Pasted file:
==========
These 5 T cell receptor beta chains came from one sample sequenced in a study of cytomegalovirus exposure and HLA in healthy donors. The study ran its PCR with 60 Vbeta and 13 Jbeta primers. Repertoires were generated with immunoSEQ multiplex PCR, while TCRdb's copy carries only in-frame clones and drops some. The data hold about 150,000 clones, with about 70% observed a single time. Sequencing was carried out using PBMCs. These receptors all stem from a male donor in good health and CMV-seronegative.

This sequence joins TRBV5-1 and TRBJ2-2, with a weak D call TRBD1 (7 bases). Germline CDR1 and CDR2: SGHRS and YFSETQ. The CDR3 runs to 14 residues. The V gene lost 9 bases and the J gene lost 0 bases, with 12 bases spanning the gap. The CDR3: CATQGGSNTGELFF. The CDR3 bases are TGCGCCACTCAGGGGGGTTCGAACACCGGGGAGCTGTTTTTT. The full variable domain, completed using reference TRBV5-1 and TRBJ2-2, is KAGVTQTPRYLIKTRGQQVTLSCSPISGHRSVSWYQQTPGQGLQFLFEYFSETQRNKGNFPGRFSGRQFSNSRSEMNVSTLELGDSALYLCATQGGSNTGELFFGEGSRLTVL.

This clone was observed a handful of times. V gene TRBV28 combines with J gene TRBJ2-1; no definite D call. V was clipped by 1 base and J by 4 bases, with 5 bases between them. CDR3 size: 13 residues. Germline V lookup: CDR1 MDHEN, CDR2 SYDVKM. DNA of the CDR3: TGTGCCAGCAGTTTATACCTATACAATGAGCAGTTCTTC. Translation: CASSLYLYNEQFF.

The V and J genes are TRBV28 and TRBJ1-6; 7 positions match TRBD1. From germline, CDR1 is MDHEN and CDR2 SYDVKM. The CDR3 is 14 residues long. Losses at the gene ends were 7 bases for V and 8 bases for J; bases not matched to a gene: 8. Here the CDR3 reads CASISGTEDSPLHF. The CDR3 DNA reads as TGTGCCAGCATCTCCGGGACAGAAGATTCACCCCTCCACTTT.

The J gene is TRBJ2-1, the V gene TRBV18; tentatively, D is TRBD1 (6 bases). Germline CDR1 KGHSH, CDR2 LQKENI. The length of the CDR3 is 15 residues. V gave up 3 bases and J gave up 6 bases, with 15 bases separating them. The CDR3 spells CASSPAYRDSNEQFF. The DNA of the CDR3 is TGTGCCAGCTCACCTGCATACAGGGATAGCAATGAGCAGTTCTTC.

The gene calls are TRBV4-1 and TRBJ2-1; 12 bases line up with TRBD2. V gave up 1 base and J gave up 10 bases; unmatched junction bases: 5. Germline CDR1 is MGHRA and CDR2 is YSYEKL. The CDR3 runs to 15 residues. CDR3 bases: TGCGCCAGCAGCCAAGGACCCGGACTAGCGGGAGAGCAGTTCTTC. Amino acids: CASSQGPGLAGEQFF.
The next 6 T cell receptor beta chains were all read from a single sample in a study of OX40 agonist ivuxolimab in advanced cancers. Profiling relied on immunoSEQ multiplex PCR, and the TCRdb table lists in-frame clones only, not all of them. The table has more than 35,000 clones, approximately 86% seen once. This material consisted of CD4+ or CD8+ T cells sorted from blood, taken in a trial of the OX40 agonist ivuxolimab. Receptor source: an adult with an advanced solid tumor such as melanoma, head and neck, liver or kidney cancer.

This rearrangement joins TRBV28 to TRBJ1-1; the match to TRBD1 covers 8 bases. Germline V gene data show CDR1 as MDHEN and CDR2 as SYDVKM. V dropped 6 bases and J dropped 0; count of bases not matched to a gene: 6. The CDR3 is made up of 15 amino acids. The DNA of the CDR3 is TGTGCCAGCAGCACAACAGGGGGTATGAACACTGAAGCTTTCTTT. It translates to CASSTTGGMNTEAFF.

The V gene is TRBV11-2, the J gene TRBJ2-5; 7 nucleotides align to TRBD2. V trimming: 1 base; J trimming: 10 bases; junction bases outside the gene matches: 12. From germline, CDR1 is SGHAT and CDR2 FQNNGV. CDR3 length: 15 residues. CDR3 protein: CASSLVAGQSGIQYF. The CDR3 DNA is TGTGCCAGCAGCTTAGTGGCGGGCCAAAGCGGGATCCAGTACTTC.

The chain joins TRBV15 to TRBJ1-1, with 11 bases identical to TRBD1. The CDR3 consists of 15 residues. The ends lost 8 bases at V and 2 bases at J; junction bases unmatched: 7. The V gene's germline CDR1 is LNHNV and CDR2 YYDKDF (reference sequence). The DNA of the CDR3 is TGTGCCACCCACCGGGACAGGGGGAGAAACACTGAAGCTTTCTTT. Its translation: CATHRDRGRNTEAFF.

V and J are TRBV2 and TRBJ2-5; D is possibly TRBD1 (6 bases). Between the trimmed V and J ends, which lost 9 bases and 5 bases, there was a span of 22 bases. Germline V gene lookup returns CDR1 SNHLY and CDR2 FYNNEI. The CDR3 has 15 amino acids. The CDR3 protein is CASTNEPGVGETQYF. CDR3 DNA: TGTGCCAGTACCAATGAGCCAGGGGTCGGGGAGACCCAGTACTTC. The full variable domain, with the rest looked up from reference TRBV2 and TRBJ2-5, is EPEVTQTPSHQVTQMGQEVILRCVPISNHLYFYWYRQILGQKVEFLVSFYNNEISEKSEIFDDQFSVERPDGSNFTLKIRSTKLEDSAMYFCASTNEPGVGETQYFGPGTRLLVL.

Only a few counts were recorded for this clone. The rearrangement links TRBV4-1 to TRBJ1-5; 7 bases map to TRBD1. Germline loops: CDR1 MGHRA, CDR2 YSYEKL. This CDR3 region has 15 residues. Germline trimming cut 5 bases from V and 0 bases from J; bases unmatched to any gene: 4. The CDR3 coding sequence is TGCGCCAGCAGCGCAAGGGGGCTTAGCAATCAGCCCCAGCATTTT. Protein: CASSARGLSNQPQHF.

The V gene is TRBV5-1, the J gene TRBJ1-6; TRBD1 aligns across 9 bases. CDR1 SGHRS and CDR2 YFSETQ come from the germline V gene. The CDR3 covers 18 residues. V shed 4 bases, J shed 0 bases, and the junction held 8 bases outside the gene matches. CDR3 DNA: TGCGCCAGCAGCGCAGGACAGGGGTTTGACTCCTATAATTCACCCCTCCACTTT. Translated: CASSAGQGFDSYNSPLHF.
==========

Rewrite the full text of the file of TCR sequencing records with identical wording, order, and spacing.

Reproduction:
These 5 T cell receptor beta chains came from one sample sequenced in a study of cytomegalovirus exposure and HLA in healthy donors. The study ran its PCR with 60 Vbeta and 13 Jbeta primers. Repertoires were generated with immunoSEQ multiplex PCR, while TCRdb's copy carries only in-frame clones and drops some. The data hold about 150,000 clones, with about 70% observed a single time. Sequencing was carried out using PBMCs. These receptors all stem from a male donor in good health and CMV-seronegative.

This sequence joins TRBV5-1 and TRBJ2-2, with a weak D call TRBD1 (7 bases). Germline CDR1 and CDR2: SGHRS and YFSETQ. The CDR3 runs to 14 residues. The V gene lost 9 bases and the J gene lost 0 bases, with 12 bases spanning the gap. The CDR3: CATQGGSNTGELFF. The CDR3 bases are TGCGCCACTCAGGGGGGTTCGAACACCGGGGAGCTGTTTTTT. The full variable domain, completed using reference TRBV5-1 and TRBJ2-2, is KAGVTQTPRYLIKTRGQQVTLSCSPISGHRSVSWYQQTPGQGLQFLFEYFSETQRNKGNFPGRFSGRQFSNSRSEMNVSTLELGDSALYLCATQGGSNTGELFFGEGSRLTVL.

This clone was observed a handful of times. V gene TRBV28 combines with J gene TRBJ2-1; no definite D call. V was clipped by 1 base and J by 4 bases, with 5 bases between them. CDR3 size: 13 residues. Germline V lookup: CDR1 MDHEN, CDR2 SYDVKM. DNA of the CDR3: TGTGCCAGCAGTTTATACCTATACAATGAGCAGTTCTTC. Translation: CASSLYLYNEQFF.

The V and J genes are TRBV28 and TRBJ1-6; 7 positions match TRBD1. From germline, CDR1 is MDHEN and CDR2 SYDVKM. The CDR3 is 14 residues long. Losses at the gene ends were 7 bases for V and 8 bases for J; bases not matched to a gene: 8. Here the CDR3 reads CASISGTEDSPLHF. The CDR3 DNA reads as TGTGCCAGCATCTCCGGGACAGAAGATTCACCCCTCCACTTT.

The J gene is TRBJ2-1, the V gene TRBV18; tentatively, D is TRBD1 (6 bases). Germline CDR1 KGHSH, CDR2 LQKENI. The length of the CDR3 is 15 residues. V gave up 3 bases and J gave up 6 bases, with 15 bases separating them. The CDR3 spells CASSPAYRDSNEQFF. The DNA of the CDR3 is TGTGCCAGCTCACCTGCATACAGGGATAGCAATGAGCAGTTCTTC.

The gene calls are TRBV4-1 and TRBJ2-1; 12 bases line up with TRBD2. V gave up 1 base and J gave up 10 bases; unmatched junction bases: 5. Germline CDR1 is MGHRA and CDR2 is YSYEKL. The CDR3 runs to 15 residues. CDR3 bases: TGCGCCAGCAGCCAAGGACCCGGACTAGCGGGAGAGCAGTTCTTC. Amino acids: CASSQGPGLAGEQFF.
The next 6 T cell receptor beta chains were all read from a single sample in a study of OX40 agonist ivuxolimab in advanced cancers. Profiling relied on immunoSEQ multiplex PCR, and the TCRdb table lists in-frame clones only, not all of them. The table has more than 35,000 clones, approximately 86% seen once. This material consisted of CD4+ or CD8+ T cells sorted from blood, taken in a trial of the OX40 agonist ivuxolimab. Receptor source: an adult with an advanced solid tumor such as melanoma, head and neck, liver or kidney cancer.

This rearrangement joins TRBV28 to TRBJ1-1; the match to TRBD1 covers 8 bases. Germline V gene data show CDR1 as MDHEN and CDR2 as SYDVKM. V dropped 6 bases and J dropped 0; count of bases not matched to a gene: 6. The CDR3 is made up of 15 amino acids. The DNA of the CDR3 is TGTGCCAGCAGCACAACAGGGGGTATGAACACTGAAGCTTTCTTT. It translates to CASSTTGGMNTEAFF.

The V gene is TRBV11-2, the J gene TRBJ2-5; 7 nucleotides align to TRBD2. V trimming: 1 base; J trimming: 10 bases; junction bases outside the gene matches: 12. From germline, CDR1 is SGHAT and CDR2 FQNNGV. CDR3 length: 15 residues. CDR3 protein: CASSLVAGQSGIQYF. The CDR3 DNA is TGTGCCAGCAGCTTAGTGGCGGGCCAAAGCGGGATCCAGTACTTC.

The chain joins TRBV15 to TRBJ1-1, with 11 bases identical to TRBD1. The CDR3 consists of 15 residues. The ends lost 8 bases at V and 2 bases at J; junction bases unmatched: 7. The V gene's germline CDR1 is LNHNV and CDR2 YYDKDF (reference sequence). The DNA of the CDR3 is TGTGCCACCCACCGGGACAGGGGGAGAAACACTGAAGCTTTCTTT. Its translation: CATHRDRGRNTEAFF.

V and J are TRBV2 and TRBJ2-5; D is possibly TRBD1 (6 bases). Between the trimmed V and J ends, which lost 9 bases and 5 bases, there was a span of 22 bases. Germline V gene lookup returns CDR1 SNHLY and CDR2 FYNNEI. The CDR3 has 15 amino acids. The CDR3 protein is CASTNEPGVGETQYF. CDR3 DNA: TGTGCCAGTACCAATGAGCCAGGGGTCGGGGAGACCCAGTACTTC. The full variable domain, with the rest looked up from reference TRBV2 and TRBJ2-5, is EPEVTQTPSHQVTQMGQEVILRCVPISNHLYFYWYRQILGQKVEFLVSFYNNEISEKSEIFDDQFSVERPDGSNFTLKIRSTKLEDSAMYFCASTNEPGVGETQYFGPGTRLLVL.

Only a few counts were recorded for this clone. The rearrangement links TRBV4-1 to TRBJ1-5; 7 bases map to TRBD1. Germline loops: CDR1 MGHRA, CDR2 YSYEKL. This CDR3 region has 15 residues. Germline trimming cut 5 bases from V and 0 bases from J; bases unmatched to any gene: 4. The CDR3 coding sequence is TGCGCCAGCAGCGCAAGGGGGCTTAGCAATCAGCCCCAGCATTTT. Protein: CASSARGLSNQPQHF.

The V gene is TRBV5-1, the J gene TRBJ1-6; TRBD1 aligns across 9 bases. CDR1 SGHRS and CDR2 YFSETQ come from the germline V gene. The CDR3 covers 18 residues. V shed 4 bases, J shed 0 bases, and the junction held 8 bases outside the gene matches. CDR3 DNA: TGCGCCAGCAGCGCAGGACAGGGGTTTGACTCCTATAATTCACCCCTCCACTTT. Translated: CASSAGQGFDSYNSPLHF.